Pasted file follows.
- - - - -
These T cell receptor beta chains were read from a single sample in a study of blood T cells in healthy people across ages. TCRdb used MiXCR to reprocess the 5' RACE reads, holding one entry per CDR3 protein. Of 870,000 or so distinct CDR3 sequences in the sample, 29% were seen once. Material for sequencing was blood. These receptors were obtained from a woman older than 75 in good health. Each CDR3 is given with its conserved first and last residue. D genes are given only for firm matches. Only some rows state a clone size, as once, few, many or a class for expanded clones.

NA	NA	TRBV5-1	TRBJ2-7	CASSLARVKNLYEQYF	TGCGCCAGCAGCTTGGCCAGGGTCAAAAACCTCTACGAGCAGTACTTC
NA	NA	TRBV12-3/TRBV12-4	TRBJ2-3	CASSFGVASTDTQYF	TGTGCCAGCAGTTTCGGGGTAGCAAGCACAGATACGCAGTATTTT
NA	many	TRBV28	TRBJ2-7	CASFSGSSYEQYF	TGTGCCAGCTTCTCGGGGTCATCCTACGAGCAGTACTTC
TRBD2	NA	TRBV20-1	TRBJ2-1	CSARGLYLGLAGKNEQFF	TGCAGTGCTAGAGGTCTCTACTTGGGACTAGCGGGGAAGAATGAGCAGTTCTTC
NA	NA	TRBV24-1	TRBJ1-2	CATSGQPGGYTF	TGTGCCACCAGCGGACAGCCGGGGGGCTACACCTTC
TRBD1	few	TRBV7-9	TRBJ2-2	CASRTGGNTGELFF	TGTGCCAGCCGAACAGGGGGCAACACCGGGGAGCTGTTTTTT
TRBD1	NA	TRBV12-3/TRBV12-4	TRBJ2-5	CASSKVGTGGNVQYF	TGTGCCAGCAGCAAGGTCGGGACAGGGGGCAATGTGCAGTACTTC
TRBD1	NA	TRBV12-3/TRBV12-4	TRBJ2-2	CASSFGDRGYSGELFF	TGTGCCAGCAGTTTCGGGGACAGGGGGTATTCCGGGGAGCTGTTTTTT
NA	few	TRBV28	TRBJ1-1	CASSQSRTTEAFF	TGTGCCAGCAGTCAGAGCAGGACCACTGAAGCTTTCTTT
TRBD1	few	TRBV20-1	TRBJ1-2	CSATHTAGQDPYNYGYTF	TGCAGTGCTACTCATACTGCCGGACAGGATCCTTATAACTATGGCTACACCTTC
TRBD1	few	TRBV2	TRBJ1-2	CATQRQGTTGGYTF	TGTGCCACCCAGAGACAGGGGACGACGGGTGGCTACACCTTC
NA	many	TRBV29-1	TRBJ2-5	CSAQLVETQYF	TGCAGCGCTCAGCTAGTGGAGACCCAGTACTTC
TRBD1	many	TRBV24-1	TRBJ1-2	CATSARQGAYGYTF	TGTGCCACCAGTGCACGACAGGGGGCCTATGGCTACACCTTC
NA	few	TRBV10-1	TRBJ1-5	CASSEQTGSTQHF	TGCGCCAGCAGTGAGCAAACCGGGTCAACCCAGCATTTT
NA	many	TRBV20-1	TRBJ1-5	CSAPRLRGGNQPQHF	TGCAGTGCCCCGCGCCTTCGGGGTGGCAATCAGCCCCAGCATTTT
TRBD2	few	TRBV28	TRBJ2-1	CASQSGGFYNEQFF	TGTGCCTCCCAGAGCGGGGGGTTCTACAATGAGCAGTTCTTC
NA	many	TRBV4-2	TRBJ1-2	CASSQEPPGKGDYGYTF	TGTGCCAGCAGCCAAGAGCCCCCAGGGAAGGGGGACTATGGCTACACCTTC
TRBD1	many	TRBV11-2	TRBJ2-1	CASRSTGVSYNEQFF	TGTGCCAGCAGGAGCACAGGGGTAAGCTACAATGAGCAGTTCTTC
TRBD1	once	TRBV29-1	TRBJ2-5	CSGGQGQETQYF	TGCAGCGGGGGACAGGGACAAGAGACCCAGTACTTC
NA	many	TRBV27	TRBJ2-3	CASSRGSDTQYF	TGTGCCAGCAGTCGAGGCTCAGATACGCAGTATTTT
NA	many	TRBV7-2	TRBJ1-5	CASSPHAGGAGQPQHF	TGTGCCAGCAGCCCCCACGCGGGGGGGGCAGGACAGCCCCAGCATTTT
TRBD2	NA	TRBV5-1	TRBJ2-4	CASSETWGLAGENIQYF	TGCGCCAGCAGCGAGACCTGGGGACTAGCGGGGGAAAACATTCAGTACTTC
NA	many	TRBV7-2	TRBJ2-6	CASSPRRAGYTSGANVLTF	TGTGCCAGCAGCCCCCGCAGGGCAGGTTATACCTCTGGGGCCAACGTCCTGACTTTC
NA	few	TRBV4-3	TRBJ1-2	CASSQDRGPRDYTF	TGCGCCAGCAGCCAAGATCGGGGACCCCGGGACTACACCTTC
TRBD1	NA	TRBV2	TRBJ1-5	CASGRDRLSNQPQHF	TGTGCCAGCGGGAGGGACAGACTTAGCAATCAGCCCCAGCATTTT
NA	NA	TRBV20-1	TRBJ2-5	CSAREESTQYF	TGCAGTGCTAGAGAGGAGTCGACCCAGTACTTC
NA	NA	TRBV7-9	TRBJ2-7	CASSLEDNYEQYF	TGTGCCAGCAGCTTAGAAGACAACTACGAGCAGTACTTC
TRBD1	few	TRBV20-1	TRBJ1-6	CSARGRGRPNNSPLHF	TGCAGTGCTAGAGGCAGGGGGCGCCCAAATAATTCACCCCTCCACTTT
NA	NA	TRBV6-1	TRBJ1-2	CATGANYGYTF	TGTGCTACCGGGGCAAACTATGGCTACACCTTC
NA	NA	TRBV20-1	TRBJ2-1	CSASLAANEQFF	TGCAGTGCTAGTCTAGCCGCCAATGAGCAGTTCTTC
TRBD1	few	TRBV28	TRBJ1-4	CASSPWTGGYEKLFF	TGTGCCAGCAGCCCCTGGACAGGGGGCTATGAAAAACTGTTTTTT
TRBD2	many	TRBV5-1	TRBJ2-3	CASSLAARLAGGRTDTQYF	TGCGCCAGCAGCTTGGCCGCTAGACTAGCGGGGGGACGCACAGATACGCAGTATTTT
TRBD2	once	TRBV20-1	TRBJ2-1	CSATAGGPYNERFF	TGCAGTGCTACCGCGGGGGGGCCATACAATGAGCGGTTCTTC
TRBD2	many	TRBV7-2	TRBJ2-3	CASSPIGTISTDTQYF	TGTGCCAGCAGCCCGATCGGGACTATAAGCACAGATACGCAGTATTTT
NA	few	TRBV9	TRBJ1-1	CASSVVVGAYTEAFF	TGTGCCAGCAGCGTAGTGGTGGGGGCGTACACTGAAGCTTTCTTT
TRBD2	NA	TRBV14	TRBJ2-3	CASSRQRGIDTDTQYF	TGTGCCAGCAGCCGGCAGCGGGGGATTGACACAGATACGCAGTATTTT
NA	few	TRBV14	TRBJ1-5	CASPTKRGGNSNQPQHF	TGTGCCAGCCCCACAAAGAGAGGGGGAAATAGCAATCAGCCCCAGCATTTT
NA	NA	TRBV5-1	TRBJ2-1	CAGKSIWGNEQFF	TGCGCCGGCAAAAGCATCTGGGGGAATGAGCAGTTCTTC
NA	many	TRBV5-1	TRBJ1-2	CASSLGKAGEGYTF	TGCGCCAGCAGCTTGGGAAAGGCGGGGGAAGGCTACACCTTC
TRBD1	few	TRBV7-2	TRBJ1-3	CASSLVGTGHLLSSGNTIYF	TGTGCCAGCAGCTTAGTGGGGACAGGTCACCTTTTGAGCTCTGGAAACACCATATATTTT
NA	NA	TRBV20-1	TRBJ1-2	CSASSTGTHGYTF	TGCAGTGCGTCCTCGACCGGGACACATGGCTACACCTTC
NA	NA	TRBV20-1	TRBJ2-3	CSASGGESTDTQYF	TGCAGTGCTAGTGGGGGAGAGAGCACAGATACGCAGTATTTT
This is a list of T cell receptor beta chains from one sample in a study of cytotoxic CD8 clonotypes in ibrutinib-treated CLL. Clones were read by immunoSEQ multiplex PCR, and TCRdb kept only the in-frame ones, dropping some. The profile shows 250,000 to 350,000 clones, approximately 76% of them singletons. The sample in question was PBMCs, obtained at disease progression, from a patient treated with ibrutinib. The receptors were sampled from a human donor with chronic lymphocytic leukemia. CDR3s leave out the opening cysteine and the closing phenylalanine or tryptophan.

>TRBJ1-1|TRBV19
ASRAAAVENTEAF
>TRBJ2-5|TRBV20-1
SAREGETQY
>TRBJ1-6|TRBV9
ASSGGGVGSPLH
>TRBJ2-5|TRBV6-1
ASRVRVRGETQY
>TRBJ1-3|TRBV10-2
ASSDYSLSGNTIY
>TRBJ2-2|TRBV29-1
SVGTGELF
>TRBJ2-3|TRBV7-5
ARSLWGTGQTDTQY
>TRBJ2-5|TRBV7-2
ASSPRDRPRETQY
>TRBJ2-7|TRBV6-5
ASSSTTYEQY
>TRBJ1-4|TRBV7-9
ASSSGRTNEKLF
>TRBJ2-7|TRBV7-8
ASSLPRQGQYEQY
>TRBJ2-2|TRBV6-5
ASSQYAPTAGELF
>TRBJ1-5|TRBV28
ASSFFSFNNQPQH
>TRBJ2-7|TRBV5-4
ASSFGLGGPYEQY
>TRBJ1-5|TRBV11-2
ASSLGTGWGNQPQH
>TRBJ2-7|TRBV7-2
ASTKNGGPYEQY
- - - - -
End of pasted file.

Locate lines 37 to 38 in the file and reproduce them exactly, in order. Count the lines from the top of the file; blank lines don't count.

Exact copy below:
TRBD2	NA	TRBV14	TRBJ2-3	CASSRQRGIDTDTQYF	TGTGCCAGCAGCCGGCAGCGGGGGATTGACACAGATACGCAGTATTTT
NA	few	TRBV14	TRBJ1-5	CASPTKRGGNSNQPQHF	TGTGCCAGCCCCACAAAGAGAGGGGGAAATAGCAATCAGCCCCAGCATTTT